The Memorial Day weekend brings the start of the 2013 season at the Chimney Point, Mount Independence, and Hubbardton Battlefield State Historic Sites. The sites open this Saturday, May 25, at 9:30 a.m.
The Chimney Point State Historic Site on Lake Champlain in Addison commands one of the most strategic locations on the Lake, of importance to human beings for over 9,000 years. The site presents the Native American, early French, and early American settlement of the area. The special exhibit is What Lies Beneath: 9,000 Years of History at Chimney Point, highlighting the archaeological findings from the 2009-2011 bridge and temporary ferry project—including the likely location of the “chimney” that gave Chimney Point its name in 1759. Continue reading
The Sound and Story Project whose mission is to strengthen community through the power of listening, and the Newburgh Free Library invites the community to participate in the making of a multimedia documentary featuring their personal impressions of Newburgh. “Our Story,” a collaborative multimedia program, will take place at the Library on June 1, 2013 from 10:00 – 4:00. Contact Chuck Thomas at 845-3614 to reserve a space.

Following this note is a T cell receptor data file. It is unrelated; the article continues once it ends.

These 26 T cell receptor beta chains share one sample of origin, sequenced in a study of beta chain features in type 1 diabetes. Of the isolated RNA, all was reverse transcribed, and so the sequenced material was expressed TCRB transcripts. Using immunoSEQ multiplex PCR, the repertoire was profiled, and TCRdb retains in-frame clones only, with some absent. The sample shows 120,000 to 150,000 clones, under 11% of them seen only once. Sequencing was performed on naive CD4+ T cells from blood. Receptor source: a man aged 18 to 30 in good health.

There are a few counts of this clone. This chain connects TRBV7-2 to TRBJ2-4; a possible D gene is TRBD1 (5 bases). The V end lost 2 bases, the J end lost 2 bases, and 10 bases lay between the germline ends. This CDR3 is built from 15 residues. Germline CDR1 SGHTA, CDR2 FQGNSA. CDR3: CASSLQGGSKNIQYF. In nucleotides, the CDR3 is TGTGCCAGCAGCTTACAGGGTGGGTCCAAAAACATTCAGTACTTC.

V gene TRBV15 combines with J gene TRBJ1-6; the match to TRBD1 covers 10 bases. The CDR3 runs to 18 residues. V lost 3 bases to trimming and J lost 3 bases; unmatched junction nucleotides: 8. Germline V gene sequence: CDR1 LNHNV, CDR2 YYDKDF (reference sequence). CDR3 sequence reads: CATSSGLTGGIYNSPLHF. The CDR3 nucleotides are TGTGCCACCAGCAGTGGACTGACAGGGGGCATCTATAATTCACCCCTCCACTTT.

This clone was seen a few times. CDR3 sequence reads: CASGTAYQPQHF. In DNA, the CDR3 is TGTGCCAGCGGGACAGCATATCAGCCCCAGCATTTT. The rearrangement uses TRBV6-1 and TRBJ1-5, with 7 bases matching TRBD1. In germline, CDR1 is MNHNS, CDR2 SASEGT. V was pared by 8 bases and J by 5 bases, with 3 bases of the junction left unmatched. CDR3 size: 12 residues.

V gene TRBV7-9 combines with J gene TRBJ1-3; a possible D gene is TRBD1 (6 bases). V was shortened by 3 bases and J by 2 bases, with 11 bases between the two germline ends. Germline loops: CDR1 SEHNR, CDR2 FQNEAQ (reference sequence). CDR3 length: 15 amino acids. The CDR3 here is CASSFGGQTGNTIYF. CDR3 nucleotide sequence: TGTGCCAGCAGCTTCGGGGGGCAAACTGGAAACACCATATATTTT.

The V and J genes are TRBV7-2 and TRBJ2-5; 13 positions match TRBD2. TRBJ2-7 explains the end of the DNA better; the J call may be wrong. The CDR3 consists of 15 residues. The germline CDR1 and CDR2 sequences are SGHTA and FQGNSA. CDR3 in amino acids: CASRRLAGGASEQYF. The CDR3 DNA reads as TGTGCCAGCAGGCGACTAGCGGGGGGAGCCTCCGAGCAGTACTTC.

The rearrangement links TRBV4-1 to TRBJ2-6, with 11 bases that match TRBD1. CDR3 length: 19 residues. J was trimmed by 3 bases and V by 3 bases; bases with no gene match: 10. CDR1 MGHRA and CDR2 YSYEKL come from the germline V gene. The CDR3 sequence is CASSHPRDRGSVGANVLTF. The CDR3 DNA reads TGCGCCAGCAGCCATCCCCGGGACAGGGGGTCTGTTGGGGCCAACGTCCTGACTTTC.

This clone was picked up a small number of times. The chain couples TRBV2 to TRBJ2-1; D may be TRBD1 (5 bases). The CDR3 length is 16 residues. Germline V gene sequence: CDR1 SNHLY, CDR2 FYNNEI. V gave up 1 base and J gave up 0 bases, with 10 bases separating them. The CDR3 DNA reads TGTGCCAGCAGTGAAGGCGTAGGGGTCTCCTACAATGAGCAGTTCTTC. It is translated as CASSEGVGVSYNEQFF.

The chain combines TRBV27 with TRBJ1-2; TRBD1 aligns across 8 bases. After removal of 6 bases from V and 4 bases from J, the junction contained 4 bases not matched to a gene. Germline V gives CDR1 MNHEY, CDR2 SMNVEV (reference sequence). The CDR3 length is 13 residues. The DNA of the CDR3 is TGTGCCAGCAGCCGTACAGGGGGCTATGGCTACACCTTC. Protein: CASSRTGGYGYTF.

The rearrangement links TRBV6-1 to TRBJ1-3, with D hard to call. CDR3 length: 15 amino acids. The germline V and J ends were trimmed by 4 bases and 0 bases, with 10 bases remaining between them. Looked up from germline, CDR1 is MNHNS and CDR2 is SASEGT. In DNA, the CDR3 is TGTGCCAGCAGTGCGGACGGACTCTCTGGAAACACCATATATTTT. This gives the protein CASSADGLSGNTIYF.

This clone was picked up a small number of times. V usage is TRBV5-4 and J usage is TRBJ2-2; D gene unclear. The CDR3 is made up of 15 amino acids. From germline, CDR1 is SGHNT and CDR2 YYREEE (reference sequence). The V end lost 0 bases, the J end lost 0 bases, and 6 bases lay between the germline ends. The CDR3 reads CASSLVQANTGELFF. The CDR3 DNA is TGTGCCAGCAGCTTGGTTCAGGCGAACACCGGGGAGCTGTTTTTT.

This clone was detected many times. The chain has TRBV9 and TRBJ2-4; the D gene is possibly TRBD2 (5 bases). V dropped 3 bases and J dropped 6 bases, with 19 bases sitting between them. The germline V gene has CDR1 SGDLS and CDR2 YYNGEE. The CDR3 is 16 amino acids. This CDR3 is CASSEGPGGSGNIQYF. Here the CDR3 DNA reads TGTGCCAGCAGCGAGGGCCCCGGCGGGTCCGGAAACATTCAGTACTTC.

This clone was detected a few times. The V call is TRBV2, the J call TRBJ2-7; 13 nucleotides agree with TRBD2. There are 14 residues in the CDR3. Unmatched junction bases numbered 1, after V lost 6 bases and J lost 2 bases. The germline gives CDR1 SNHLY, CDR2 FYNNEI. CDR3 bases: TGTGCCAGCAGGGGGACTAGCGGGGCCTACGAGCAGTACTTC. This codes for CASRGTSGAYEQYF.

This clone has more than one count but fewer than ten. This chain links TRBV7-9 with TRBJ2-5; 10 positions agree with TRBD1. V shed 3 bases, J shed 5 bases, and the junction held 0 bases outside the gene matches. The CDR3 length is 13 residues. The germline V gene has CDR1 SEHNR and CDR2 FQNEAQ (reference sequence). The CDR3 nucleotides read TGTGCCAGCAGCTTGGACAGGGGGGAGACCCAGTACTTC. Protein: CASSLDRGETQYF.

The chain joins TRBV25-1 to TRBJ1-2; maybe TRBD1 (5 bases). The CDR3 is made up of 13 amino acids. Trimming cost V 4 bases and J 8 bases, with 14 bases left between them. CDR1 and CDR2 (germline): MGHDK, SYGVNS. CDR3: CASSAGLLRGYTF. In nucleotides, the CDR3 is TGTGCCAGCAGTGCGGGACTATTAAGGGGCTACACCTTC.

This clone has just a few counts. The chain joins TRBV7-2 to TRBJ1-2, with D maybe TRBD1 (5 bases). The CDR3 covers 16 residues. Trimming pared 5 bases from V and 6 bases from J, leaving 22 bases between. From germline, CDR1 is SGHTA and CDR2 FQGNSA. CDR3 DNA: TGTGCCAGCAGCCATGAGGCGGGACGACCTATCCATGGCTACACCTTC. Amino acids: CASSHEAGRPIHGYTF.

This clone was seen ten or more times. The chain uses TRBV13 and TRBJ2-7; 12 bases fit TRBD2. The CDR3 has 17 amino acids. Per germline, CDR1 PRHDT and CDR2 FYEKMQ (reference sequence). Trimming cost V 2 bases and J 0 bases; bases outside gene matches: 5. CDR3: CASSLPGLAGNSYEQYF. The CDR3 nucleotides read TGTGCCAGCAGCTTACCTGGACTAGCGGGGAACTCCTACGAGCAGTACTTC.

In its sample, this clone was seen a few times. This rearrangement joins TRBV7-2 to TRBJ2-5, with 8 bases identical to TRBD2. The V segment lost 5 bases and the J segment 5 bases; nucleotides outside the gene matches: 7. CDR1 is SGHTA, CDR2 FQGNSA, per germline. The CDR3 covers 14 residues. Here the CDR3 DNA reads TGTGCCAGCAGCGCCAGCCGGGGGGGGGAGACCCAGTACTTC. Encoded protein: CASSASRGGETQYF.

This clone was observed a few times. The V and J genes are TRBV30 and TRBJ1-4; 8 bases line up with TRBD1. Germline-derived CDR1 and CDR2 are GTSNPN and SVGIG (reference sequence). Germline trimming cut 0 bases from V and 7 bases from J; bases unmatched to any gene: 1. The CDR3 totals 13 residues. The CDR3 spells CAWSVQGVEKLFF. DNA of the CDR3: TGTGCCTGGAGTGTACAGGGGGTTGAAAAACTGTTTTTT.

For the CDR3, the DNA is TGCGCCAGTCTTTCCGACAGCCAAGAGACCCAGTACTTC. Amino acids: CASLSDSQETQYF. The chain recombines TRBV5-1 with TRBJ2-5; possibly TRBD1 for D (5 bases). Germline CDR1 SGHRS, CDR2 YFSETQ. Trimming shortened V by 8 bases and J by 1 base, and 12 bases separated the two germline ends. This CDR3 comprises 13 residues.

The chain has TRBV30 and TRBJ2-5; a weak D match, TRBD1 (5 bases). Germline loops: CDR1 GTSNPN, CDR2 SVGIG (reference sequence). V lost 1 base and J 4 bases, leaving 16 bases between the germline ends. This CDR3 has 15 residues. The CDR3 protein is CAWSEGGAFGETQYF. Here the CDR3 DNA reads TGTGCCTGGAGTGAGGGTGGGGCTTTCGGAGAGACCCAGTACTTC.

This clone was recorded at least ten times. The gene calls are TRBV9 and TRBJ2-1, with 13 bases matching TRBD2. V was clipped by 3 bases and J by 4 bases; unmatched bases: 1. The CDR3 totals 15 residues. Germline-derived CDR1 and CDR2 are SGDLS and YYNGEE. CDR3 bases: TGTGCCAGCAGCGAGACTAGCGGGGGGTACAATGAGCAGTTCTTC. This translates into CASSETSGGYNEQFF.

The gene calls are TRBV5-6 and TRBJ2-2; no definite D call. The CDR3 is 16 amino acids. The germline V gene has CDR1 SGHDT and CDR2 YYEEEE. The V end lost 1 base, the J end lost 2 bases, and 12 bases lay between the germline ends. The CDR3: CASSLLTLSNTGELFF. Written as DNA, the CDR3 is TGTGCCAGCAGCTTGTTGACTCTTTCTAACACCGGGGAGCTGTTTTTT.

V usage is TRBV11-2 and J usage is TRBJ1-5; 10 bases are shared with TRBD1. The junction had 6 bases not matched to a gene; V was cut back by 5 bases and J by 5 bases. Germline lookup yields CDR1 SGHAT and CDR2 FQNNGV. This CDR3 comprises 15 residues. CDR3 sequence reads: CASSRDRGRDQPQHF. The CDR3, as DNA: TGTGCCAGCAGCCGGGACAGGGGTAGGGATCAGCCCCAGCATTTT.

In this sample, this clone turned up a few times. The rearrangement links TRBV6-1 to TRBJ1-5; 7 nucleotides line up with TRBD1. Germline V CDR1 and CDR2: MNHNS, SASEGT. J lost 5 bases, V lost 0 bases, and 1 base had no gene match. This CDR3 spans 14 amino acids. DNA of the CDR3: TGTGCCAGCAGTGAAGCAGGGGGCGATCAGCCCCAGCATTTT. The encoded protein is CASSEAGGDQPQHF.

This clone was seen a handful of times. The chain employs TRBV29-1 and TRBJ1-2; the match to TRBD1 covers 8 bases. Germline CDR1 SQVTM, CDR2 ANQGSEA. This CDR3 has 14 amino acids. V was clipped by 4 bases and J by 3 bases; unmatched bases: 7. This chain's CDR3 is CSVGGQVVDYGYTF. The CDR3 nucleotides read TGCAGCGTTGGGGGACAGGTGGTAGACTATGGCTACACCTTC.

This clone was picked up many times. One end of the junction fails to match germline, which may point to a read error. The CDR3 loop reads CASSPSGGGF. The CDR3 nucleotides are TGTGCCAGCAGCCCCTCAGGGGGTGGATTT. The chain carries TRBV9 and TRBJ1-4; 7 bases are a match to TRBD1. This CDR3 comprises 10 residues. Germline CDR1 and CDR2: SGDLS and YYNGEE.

Community members, assisted by local artists Eileen McAdam, Mia Lobel, Ilene Cutler, and Mariel Fiori, will record stories, take photos and shoot video to tell the story of Newburgh through their eyes. From the material collected and the participant’s impressions, The Sound and Story Project will produce a multimedia presentation that will premier during a public celebration at the Newburgh Free Library. Continue reading
At least twenty-six newspaper articles published around the nation in 1868 reported the existence of women’s baseball clubs. Thanks to Elizabeth Cady Stanton and an anonymous reporter, the baseball club in Peterboro was the best documented of the women’s teams in the 1860s. During a three week visit in August 1868 at the Peterboro home of her cousin, abolitionist Gerrit Smith, Stanton wrote three letters for her women’s rights publication The Revolution. Continue reading